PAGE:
A convinced solution that should work for the supplier, retailer and the consumer is what the participation of FDI will and should decide. The solution will be possible with cooperation between these three sole entities without any meddling with the set policies. The FDI and its establishments in the retail should not exploit the already existing kirana shops. In fact, let us hope for a harmonious co-existence between the guest (Walmart and the like) and the host (Shop in Raju’s colony).

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  1. rian1989

    @Neha bhandarkar– are the congress paying you for this, its a bit naive on your part to write a whole article without understanding the subject matter-

    1 providing 24 hours electricity will allow manufacturers to
    move to villages where land is cheap(low input cost) and run their
    machines for 24 hours increasing efficiency and productivity and make
    them competitive against the chinese,WE dont need foreign FDI for
    building “cold chains” because we cannot build cold chains without
    2 we shouldt not tax input /raw material for export
    oriented industries eg no aviation fuel tax so our airlines can compete
    with gulf carriers,no tax on import of machinery to increase local
    manufacturing and prevent import ,no tax on land acquisition for export
    industries etc*
    3 we should also provide cheap loans to export oriented businesses
    should only be allowed in selective industries where we need technology
    and which will help exports or reduce imports i.e solar industry,IC
    chip,processor fabrication, automobiles, aeronautics,aerospace, defense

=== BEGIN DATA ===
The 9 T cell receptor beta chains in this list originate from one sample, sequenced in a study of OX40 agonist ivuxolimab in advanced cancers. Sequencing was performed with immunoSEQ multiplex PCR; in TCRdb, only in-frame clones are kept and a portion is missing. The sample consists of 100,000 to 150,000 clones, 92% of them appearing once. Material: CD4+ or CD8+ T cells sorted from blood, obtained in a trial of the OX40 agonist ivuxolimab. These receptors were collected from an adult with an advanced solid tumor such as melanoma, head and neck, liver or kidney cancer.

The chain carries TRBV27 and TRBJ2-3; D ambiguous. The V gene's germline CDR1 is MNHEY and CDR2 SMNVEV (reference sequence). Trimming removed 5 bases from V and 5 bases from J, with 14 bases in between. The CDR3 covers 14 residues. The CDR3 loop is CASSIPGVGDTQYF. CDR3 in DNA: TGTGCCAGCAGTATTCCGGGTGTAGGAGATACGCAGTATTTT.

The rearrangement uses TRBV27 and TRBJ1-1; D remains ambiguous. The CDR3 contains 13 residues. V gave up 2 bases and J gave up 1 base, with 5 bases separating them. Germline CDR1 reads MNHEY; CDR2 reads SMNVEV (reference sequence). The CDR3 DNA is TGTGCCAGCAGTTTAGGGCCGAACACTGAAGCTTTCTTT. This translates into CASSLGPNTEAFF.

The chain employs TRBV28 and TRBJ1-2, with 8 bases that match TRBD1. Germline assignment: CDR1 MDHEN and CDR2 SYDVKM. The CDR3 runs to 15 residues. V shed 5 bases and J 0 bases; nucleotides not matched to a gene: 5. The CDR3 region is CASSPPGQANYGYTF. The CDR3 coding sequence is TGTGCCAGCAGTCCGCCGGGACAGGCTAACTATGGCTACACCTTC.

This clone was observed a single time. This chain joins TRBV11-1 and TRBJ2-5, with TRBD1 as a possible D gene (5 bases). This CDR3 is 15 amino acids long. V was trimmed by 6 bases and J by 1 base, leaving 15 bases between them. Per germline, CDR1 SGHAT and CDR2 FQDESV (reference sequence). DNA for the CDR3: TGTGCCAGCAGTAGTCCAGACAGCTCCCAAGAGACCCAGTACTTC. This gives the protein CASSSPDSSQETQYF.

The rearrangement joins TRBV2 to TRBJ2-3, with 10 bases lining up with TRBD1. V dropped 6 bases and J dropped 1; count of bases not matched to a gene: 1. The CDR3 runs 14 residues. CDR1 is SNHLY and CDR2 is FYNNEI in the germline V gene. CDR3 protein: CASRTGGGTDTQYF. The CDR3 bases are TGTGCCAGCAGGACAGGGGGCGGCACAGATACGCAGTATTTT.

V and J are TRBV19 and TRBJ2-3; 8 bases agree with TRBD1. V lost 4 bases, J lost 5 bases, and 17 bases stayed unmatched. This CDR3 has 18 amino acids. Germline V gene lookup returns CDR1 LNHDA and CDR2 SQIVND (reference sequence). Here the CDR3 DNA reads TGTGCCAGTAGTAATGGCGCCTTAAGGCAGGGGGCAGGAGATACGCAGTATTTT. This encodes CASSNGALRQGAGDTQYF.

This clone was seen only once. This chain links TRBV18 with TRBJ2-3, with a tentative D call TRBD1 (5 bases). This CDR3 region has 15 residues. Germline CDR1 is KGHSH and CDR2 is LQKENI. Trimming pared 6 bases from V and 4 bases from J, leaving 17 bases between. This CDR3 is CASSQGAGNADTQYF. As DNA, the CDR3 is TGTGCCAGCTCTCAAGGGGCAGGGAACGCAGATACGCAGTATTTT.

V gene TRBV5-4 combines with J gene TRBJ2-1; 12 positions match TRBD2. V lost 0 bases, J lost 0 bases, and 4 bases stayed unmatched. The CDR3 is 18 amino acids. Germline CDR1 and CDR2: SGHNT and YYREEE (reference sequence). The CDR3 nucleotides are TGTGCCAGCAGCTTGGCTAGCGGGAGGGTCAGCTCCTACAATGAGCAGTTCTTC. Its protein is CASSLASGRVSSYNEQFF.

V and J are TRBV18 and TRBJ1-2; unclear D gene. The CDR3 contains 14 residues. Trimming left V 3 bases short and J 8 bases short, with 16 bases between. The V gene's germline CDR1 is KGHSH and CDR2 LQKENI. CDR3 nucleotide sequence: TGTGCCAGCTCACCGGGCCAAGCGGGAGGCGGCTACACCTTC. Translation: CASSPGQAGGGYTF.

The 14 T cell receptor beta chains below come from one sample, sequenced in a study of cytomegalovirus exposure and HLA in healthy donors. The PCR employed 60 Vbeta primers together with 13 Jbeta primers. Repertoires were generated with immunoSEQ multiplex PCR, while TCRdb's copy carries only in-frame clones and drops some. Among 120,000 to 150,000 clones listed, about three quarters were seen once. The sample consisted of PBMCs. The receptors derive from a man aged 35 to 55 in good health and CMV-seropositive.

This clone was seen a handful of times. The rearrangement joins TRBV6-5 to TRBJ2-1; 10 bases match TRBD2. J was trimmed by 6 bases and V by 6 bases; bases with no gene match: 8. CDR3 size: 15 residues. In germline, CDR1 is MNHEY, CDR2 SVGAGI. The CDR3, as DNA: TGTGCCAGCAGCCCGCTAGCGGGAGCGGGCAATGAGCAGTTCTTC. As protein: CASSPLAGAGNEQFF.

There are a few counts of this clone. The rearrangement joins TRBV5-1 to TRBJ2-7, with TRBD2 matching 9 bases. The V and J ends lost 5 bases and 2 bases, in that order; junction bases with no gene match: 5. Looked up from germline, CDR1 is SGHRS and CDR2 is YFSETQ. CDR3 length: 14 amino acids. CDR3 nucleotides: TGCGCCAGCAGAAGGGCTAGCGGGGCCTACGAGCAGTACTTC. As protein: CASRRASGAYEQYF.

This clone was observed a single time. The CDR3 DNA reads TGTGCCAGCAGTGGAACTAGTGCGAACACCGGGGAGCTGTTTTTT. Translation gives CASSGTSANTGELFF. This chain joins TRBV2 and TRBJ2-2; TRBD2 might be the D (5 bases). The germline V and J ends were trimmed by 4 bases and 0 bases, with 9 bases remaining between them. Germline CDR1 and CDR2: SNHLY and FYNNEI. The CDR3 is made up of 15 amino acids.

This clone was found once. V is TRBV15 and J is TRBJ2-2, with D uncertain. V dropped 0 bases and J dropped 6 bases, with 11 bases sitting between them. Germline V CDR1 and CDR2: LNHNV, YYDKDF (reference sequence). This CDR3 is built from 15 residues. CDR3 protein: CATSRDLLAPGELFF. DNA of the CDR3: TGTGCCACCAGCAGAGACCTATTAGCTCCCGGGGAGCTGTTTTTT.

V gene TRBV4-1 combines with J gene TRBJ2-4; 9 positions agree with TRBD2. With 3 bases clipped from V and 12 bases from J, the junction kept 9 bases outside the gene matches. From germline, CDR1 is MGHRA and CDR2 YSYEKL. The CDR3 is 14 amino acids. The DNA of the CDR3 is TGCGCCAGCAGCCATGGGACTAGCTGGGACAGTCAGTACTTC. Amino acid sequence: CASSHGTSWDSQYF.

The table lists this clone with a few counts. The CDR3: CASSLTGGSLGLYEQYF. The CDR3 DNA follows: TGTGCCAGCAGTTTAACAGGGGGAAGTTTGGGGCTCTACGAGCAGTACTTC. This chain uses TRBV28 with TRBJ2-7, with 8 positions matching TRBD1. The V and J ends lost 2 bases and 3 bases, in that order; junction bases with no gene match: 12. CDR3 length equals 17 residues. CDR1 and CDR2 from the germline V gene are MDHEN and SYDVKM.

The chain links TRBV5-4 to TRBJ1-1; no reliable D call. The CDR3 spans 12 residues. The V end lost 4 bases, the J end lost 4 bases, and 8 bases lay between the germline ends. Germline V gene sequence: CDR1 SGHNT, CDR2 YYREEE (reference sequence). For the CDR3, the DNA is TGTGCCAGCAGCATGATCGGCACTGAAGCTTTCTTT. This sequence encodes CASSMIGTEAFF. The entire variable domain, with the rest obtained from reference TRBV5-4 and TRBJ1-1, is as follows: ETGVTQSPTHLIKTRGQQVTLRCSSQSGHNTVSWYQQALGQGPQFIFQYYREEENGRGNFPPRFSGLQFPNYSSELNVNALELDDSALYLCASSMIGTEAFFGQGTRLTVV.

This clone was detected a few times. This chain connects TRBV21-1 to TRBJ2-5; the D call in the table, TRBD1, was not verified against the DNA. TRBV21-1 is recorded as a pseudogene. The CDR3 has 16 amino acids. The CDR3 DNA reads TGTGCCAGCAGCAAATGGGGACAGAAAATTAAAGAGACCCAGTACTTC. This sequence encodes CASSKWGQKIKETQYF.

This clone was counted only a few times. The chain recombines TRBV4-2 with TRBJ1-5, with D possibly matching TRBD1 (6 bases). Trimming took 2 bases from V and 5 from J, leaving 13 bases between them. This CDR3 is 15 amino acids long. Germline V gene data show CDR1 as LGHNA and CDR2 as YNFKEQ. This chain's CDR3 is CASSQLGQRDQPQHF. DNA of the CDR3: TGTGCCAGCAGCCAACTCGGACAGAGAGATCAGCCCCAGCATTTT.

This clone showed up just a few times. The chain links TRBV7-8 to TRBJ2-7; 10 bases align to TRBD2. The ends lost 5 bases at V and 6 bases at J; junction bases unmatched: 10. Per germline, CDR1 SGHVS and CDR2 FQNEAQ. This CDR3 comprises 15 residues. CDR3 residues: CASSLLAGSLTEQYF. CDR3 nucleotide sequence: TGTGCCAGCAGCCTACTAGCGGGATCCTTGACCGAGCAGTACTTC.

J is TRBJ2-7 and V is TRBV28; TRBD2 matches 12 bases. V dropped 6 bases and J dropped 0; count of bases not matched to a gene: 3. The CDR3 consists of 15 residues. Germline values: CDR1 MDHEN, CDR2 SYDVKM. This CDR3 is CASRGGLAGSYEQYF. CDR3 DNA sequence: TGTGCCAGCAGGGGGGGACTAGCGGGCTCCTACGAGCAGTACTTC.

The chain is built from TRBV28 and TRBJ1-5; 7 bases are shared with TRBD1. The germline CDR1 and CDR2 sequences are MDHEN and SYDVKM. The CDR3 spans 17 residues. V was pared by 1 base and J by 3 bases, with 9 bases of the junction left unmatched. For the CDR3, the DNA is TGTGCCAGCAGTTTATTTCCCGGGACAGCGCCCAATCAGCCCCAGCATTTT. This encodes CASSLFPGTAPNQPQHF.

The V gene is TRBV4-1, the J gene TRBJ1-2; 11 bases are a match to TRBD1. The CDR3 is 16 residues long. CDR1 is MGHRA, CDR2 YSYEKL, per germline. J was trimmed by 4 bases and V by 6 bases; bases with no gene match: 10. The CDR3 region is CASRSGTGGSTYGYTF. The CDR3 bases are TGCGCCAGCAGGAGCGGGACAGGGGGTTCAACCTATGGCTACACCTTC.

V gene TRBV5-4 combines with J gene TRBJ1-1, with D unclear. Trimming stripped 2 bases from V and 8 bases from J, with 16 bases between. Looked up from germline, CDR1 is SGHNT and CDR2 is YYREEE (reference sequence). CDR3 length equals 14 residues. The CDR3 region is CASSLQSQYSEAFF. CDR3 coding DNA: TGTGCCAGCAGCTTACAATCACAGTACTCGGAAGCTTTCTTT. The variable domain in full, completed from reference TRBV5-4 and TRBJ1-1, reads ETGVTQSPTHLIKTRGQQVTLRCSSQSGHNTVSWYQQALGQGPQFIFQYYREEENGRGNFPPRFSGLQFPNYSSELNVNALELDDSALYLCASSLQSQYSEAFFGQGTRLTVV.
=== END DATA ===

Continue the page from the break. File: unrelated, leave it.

etc which will create jobs here and reduce our trade deficit

    Also jaswant singhs position against walmarts “price fixing” of farm
    products is not “leftist” because anti-monopoly and anti cartel laws
    exist in Europe and companies like “ASDA (as walmart is known in UK),
    sainsbury and Tesco were fined 50 Million Pounds in 2011 for fixing the
    price of milk in UK.
    IN short we need manufacturing reforms and
    better infrastructure like roads and ports in india so as to allow our
    manufacturers to become more competitive against the chinese.We also
    need to impose anti dumping duties against the chinese for rigging the
    we also need to support all co-operative movement for agricultural product just as Amul is for milk products.

    Don’t forget>>>the east India company>>>>>was FDI!!!!!!

    The millions of vendors, grocers>>>>>>its not about them, its about us the people

    aren’t Reliance retail, Big bazaar , More etc. enough for us??????
    we want to deliberately …exhaust our hard earned foreign reserves,
    impact the purchasing power of rupee…which has already fallen?

    I am not against big retail>>>>>it bring
    efficiency>>>>>>but against hard nosed capitalist from
    foreign shores, who at a drop of whim >>can kill the local
    manufacturers>>>not because they want to offer cheap
    products>>>>even they know its unsustainable>>>they
    have the reserves>>>>that they can suffer
    losess>>>and by that time kill the local grocers,

    We have Flipkart,Homeshop18,hypermarkets at every nook and corner of
    India>>>>>>what can a foreign hand add in term of
    value creation????????

    Why were the reforms taken recently, only beificial for certain sectors
    FDI in aviation>>>Kingfisher
    FDI in retail>>>Sahara(para banking unit, facing heat due to charges of money laundering)

    and reform for the common man >>>>>>>your diesel/petrol bill only became higher

    The CON(dis)grace government is a power that support crony capitalists…not citizens

    read, research well before writing about something, don’t get fooled by the hoopla

    1. neha

      Solely my opinion. Thank you for your feedback.

    2. rian1989

      @NehaBhandarkar10:disqus – wish …..instead of ‘ thanking me for my feedback’ …you had actually took the pain to read the feedback, ponder over it…..and pehaps written an intellectual, researched reply….or for that matter would have agreed to the facts, stats given by me above and rectified it. Ego + journalism………are a bad combination …..being unbiased and seeing both side of a coin …is responsible 🙂